Divorce New York Style
“My behavior crushed the aspirations of my wife and ruined our marriage,” said Anthony Weiner as he left a Manhattan courtroom recently. The ex-Democratic congressman from New York whose lewd dialogues with a teen aged girl entangled him in an FBI investigation. Weiner asked the judge to save him from prison.
Yeah. Ok. Slap Weiner on the hand and set him free.
Weiner, 53, wrote to the judge of his “profound regret” for endangering the well-being of the girl whom he knew to be 15. “My continued acting out over the years has crushed the aspirations of my wife,” Weiner said. The “sexter” is scheduled for sentencing September 25 in the Federal District Court in Manhattan. The charge, transferring obscene material to a minor, brings a maximum sentence of ten years. But pedophiles are not known to be popular behind bars.
Courtroom observers believe prosecutors are expected to make their recommendation to the judge known the week of September 18. The acting U.S. attorney in Manhattan, Joon H. Kim, said a sentence ranging from twenty-one to twenty-seven months would be appropriate.
Divorce In The Offing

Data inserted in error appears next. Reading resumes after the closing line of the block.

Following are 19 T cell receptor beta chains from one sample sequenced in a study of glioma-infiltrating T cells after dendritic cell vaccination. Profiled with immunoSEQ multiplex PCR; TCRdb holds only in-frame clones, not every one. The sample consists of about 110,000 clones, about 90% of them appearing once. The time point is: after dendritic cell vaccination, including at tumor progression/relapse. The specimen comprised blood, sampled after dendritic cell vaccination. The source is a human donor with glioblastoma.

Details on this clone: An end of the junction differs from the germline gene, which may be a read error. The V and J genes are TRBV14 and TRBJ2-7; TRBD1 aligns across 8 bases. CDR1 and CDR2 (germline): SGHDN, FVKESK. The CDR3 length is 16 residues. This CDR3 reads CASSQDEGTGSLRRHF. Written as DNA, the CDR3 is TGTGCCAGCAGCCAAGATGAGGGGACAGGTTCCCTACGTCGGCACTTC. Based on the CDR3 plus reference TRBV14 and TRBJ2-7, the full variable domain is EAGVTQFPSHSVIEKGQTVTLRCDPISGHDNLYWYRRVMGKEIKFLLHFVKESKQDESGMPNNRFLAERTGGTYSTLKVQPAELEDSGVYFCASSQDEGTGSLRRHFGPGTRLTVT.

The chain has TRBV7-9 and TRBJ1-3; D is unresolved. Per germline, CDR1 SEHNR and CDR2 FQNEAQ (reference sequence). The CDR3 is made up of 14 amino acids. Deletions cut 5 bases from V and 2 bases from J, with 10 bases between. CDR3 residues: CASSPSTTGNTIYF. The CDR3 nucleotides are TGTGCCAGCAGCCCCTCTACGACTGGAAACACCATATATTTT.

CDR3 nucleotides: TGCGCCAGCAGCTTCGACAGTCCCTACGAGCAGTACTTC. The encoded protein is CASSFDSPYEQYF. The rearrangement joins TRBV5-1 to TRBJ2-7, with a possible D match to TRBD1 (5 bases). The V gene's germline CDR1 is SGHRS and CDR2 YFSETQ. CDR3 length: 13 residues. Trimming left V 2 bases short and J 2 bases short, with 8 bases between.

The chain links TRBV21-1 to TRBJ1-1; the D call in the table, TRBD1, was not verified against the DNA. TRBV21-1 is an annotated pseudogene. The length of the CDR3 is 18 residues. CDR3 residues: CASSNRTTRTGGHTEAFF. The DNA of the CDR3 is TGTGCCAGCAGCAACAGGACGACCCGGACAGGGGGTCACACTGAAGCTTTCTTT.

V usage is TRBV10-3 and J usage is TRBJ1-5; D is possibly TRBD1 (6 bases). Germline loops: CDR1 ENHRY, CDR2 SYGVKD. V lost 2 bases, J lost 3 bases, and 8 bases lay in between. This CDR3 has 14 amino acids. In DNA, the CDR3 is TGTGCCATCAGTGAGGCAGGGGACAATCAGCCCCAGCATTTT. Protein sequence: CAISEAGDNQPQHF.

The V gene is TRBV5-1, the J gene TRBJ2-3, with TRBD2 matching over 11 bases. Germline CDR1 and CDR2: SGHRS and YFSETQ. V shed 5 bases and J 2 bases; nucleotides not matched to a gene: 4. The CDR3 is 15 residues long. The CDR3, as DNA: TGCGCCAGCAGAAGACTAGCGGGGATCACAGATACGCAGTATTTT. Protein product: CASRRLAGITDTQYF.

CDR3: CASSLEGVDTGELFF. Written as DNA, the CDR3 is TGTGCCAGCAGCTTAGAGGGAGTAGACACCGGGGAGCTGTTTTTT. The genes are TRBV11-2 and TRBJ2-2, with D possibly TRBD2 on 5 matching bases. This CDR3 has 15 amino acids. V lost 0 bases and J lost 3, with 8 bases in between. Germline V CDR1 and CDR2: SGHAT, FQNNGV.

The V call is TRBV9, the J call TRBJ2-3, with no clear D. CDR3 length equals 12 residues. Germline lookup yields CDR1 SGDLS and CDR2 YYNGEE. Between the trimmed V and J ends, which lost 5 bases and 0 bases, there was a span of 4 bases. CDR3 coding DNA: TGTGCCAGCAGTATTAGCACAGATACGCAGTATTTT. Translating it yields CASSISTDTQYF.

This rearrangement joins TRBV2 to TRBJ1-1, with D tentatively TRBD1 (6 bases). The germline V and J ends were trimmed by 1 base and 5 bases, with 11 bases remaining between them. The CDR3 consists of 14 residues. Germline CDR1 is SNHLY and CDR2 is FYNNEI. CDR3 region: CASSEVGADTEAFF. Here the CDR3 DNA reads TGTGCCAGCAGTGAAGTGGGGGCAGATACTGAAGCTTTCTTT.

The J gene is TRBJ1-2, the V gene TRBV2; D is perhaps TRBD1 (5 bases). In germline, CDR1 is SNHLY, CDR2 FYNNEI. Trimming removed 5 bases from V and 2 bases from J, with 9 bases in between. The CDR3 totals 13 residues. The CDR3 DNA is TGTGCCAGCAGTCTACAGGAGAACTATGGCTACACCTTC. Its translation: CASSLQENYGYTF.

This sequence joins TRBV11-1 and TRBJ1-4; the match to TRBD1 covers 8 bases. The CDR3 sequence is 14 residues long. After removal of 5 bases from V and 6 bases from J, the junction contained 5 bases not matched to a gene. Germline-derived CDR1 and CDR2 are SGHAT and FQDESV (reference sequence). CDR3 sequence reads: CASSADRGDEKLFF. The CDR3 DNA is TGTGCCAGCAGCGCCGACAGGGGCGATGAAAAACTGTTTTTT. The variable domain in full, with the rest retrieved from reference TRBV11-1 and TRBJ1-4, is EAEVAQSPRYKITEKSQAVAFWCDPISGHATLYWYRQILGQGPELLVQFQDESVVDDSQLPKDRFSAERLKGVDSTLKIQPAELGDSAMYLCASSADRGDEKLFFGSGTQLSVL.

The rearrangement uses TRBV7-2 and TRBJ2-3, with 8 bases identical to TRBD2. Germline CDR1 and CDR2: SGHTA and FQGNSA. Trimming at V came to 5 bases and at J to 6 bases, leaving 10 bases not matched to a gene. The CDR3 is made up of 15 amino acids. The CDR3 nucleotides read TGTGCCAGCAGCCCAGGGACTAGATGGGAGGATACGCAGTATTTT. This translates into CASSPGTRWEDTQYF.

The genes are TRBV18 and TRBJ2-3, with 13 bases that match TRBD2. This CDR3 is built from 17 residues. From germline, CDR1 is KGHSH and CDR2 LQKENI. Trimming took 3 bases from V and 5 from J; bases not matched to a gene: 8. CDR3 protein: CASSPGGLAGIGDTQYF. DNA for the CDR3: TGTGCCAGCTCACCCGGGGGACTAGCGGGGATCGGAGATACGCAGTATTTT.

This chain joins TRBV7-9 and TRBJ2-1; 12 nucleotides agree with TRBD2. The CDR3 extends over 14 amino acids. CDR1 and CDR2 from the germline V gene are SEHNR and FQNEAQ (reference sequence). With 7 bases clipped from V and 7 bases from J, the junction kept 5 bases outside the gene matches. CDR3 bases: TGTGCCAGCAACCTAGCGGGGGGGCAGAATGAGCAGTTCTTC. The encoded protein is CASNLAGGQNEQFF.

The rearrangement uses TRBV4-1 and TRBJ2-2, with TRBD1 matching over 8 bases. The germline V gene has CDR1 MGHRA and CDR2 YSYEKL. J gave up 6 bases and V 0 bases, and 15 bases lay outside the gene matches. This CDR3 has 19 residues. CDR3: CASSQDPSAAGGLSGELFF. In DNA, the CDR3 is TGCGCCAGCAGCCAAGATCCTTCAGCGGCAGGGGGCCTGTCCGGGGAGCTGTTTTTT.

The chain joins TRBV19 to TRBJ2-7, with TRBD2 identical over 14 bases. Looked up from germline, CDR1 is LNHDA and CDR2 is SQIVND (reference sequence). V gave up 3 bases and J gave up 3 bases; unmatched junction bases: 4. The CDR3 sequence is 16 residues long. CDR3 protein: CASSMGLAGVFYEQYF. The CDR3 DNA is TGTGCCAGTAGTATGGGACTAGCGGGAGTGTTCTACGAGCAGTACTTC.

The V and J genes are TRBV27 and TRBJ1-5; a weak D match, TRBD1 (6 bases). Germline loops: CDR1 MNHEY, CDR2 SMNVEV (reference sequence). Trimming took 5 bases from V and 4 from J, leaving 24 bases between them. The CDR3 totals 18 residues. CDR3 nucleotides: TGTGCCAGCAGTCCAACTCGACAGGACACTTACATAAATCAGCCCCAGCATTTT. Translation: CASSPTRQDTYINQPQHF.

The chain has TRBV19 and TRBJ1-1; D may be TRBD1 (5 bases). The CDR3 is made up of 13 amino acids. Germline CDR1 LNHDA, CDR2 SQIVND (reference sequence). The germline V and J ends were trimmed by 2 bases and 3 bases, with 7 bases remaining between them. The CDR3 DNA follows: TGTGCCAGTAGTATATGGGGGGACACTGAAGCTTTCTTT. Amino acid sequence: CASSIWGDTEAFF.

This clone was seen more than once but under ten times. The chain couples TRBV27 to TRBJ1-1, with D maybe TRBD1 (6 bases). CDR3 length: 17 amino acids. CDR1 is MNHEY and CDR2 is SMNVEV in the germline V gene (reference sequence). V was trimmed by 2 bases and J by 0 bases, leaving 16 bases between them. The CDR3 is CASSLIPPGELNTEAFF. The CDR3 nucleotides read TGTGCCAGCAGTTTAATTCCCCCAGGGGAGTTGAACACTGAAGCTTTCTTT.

Weiner’s problems don’t end when he goes to prison. His wife of seven-years, Huma Abedin, are divorcing over the continued stress and strain Weiner has put on their marriage.
Loud and brash, Weiner ran in 2005 for Mayor. Blocked by his apparent sexual addiction, Weiner tried and failed miserably in the race for Mayor again in 2013.
Abedin, a former high-profile aide to Hillary Clinton, has maintained a low profile and not spoken to the press since Clinton’s 2016 surprise defeat.
High-profile divorces like Weiner’s and Abedin’s can be stressful. But a divorce doesn’t have to be in your face for a 24/7 new cycle to pile on stress. What’s a person to do to survive life-after-divorce?
New York Divorce Lawyer Yulia Vangorodska says “A good divorce is not easy but is worth working towards.” Tk offers a three-point plan to start wrapping up things emotionally when the till-death-do-us-part happens early.
Rage. But Get Help
The emotions are huge and raw. Disbelief, anguish, depression and grief swirl in the heart of the person who didn’t want the breakup. Sometimes the decision is mutual, but there still can be residual feelings of sadness and failure.
Be Honest. With Yourself
When the partner who leaves a marriage contributed to the break-up hailstorms of anger fall while the injured party feels blameless. A person might be the innocent victim of a mentally cruel or physically abusive spouse, but some marriages morph into prisons of reproach. The role of “injured victim” is often a lie.
Choose The Right Shoulders
Friends are shocked and upset and want to take sides. Be cautious. If you are the one fleeing the marriage, or the one being left, you will crave support and need someone to listen. It is helpful to hear others survived, but it’s not a smart move for friends and family to pile on in abusing your ex — even if they feel like it.
Look at life as a movement, a series of changes and a process of development. After a divorce, a person’s spirit can eventually join Edith Piaf singing “No regrets.”